Waynesboro, like many small towns, lost downtown businesses when the economy soured, but it is starting to experience an influx of new restaurants and gift shops.
At the helm of economic development is Patrick E. Fleagle, a former politician now working for downtown revitalization organization Mainstreet Waynesboro Inc.
When walking through downtown, the Waynesboro native often refers to buildings by their long-gone tenants, but he also sees what could be on the horizon. He pins all hopes for economic vitality on smart proprietors.
As he crosses Center Square, Fleagle pauses at a new business selling stained-glass gifts.
“This type of store and eateries are going to be the life of downtown,” he said.
Bill Fontana, executive director of the Pennsylvania Downtown Center, said there are 900 to 1,000 “downtowns” in Pennsylvania. Waynesboro is one of 172 downtowns that has received financial assistance through a Main Street program.
The last few years have presented various challenges for downtowns, Fontana said.
“For lots of people, obviously the economy is an issue, ... (but) I’m impressed with how many small downtowns, including Waynesboro, have weathered this,” he said.
In Waynesboro, the Gracie’s Place sandwich shop on Center Square closed only a few weeks after opening.
Fleagle believes a Japanese restaurant will take its place.
The Pennsylvania Department of Community and Economic Development says turnover of businesses indicates a healthy downtown, so a valid test is evaluating whether new businesses are moving into the spaces being vacated, according to Fleagle.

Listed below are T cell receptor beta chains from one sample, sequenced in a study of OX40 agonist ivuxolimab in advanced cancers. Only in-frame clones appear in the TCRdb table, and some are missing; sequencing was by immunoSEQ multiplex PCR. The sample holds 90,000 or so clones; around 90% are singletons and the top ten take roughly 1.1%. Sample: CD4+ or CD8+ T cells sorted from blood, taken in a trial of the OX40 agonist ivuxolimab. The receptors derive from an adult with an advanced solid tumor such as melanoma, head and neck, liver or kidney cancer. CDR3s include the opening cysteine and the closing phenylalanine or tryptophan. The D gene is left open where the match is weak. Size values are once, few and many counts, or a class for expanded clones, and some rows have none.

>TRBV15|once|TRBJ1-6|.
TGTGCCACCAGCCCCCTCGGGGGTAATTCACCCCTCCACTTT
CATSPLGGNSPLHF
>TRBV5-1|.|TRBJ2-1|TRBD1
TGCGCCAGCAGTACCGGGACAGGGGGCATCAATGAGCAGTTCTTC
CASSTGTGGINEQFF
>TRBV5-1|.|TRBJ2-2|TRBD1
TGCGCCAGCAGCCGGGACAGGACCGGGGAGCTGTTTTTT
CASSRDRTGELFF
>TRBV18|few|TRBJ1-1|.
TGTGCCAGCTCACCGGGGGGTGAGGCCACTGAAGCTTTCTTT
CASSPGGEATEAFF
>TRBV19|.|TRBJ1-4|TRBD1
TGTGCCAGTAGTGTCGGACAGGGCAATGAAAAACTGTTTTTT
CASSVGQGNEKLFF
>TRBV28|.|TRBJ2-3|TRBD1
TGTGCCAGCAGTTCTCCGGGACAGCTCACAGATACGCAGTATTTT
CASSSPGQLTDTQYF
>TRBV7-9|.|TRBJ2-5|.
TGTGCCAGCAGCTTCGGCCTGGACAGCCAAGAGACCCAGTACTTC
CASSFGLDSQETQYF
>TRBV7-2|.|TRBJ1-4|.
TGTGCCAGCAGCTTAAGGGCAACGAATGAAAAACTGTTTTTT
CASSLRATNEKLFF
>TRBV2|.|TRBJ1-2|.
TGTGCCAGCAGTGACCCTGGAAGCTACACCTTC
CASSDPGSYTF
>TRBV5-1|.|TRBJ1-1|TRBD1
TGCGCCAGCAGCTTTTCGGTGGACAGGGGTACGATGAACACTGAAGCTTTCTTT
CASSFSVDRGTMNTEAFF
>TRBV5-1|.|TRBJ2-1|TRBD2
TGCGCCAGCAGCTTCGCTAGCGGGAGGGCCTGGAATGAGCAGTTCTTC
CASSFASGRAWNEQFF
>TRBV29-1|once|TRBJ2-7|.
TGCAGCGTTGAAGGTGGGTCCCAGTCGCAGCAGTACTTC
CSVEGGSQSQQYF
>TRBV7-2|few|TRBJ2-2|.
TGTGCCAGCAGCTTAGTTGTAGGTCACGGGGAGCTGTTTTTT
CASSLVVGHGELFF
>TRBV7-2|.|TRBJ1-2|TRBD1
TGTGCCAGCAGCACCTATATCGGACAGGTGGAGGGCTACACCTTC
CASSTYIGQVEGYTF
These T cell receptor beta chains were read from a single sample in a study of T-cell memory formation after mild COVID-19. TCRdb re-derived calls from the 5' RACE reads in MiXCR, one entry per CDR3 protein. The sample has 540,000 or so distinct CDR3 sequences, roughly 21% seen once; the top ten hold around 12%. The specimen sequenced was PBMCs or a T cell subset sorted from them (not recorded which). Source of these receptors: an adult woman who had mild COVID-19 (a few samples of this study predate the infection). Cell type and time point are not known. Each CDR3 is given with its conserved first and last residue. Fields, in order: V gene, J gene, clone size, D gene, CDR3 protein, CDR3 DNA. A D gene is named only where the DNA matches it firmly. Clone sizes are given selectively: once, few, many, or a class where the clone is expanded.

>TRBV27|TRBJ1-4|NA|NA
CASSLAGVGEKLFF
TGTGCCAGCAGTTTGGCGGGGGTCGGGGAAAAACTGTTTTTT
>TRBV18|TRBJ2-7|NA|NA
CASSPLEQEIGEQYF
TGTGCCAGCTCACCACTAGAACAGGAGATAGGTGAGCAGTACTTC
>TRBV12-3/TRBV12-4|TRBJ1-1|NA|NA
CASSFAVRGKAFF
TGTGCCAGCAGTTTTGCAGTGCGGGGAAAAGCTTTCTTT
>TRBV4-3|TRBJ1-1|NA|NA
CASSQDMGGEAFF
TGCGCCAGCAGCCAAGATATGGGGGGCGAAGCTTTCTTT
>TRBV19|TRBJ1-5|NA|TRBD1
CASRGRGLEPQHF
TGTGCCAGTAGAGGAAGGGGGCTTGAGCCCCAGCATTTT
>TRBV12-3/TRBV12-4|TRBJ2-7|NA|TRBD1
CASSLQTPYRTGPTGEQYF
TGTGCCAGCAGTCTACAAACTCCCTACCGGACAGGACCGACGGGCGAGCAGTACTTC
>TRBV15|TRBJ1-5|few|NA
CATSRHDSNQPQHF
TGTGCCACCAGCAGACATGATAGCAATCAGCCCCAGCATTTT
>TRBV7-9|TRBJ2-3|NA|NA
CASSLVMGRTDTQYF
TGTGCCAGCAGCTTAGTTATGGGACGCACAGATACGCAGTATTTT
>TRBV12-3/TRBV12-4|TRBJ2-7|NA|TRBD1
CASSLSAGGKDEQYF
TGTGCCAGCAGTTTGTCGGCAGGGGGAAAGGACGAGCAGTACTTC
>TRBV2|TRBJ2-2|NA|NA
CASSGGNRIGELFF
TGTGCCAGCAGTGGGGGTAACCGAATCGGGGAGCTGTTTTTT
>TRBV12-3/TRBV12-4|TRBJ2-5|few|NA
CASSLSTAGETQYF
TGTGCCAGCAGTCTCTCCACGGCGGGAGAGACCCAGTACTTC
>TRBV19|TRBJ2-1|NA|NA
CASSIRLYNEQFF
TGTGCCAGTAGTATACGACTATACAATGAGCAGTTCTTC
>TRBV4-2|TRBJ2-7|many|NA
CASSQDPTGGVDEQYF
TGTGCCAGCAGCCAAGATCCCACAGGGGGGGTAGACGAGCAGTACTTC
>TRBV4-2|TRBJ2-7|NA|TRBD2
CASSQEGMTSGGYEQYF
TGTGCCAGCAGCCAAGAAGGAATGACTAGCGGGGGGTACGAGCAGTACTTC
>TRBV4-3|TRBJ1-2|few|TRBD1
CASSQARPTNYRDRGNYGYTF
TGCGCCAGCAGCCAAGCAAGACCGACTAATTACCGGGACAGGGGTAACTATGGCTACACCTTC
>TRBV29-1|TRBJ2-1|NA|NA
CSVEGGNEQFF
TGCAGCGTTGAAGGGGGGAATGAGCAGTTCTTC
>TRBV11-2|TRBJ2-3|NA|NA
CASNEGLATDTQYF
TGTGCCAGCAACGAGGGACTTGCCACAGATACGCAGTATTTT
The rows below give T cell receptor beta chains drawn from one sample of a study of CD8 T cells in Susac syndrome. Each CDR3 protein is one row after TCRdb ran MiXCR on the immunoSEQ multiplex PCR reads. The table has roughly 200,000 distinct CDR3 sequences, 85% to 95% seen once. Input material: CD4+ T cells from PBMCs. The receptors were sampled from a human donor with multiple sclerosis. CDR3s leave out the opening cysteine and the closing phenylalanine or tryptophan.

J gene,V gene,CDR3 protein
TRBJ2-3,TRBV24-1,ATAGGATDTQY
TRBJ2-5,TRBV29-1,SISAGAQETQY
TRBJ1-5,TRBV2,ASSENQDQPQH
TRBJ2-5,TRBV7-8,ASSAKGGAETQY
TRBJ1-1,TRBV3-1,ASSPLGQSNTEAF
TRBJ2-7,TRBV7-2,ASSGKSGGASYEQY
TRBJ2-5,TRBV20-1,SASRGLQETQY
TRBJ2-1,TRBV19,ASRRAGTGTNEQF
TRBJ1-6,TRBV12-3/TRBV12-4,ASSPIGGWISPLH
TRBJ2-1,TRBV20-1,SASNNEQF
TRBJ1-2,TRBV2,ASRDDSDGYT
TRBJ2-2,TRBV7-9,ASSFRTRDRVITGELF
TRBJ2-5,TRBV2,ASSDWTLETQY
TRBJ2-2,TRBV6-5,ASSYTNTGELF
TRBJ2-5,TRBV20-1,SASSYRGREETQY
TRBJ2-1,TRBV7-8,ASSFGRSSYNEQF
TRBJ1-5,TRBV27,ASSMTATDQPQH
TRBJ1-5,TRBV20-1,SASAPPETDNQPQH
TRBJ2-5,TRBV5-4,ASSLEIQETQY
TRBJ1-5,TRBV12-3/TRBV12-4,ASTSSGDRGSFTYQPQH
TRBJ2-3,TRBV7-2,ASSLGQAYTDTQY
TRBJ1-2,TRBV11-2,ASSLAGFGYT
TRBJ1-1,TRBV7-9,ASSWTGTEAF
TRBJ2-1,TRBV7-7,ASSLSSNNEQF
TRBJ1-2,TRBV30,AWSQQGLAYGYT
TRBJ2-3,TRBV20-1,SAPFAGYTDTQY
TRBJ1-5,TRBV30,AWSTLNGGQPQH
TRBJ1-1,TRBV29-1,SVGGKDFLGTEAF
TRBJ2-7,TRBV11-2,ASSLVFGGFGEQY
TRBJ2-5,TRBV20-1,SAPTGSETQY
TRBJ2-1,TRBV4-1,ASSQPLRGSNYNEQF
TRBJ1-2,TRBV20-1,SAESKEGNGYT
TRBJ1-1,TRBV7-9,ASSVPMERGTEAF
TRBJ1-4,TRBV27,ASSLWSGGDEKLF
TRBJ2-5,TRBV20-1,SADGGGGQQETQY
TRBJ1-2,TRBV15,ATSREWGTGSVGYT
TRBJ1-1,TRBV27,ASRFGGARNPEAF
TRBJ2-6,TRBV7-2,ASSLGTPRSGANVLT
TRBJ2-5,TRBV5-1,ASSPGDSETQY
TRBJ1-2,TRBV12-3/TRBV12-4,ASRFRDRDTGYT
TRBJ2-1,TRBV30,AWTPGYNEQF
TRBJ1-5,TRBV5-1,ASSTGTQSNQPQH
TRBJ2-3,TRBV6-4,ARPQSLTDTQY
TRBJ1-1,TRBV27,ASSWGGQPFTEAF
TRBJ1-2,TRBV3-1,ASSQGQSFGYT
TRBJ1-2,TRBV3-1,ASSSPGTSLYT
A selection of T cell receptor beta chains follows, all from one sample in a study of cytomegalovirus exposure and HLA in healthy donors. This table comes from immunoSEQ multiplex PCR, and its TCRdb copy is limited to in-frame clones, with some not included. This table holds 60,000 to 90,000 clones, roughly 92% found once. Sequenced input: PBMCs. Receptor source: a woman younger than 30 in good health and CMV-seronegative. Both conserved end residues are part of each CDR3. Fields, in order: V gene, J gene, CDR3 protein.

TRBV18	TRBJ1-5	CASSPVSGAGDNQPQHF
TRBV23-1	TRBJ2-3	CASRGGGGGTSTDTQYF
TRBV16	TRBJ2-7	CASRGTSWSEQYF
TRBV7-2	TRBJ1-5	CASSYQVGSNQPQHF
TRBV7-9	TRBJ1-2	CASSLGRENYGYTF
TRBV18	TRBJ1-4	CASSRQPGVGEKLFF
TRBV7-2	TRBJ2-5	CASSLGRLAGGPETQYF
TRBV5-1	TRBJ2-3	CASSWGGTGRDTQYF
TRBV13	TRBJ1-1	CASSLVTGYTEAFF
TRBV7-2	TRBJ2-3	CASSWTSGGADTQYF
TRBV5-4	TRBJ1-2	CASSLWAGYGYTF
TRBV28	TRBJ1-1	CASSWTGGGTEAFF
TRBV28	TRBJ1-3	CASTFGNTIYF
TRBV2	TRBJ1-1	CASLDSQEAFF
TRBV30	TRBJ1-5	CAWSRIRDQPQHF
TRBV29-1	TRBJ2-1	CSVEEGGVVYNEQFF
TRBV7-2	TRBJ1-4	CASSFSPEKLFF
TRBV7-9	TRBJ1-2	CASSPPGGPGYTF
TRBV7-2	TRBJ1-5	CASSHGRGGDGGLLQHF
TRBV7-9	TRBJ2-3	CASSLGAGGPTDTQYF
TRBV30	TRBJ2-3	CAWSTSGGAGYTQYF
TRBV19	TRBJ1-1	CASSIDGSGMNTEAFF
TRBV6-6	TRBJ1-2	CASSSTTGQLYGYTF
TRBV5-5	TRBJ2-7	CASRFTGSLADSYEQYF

Still, Fleagle said he is thankful for good landlords and long-standing businesses like the Kulla, Barkdoll, Ullman & Painter law firm.
“You need that stability,” he said.
Downtown property owner Craig Mahrle has started renovating the old Wolff Building on East Main Street.
The building, which formerly housed Waynesboro Community and Human Services, had seriously deteriorated, Fleagle said.
Fleagle wants small business owners to share their best practices and techniques with each other. For instance, he hopes Zoe Tsoukatos from Zoe’s Chocolate Co. can work with the Shippensburg (Pa.) University Small Business Development Center to explain how she does online marketing and sales.
Fleagle praises Tsoukatos for her work and says he wants to find more people like her.
“I don’t want businesses,” he said. “I’m looking for entrepreneurial people.”
Stewart McCleaf opened Celebrity Deli about a month ago at 37 E. Main St. to fill a void he saw for deli sandwiches. He said he is happy with the customer response.
“We’re definitely going to grow out of this space,” he said.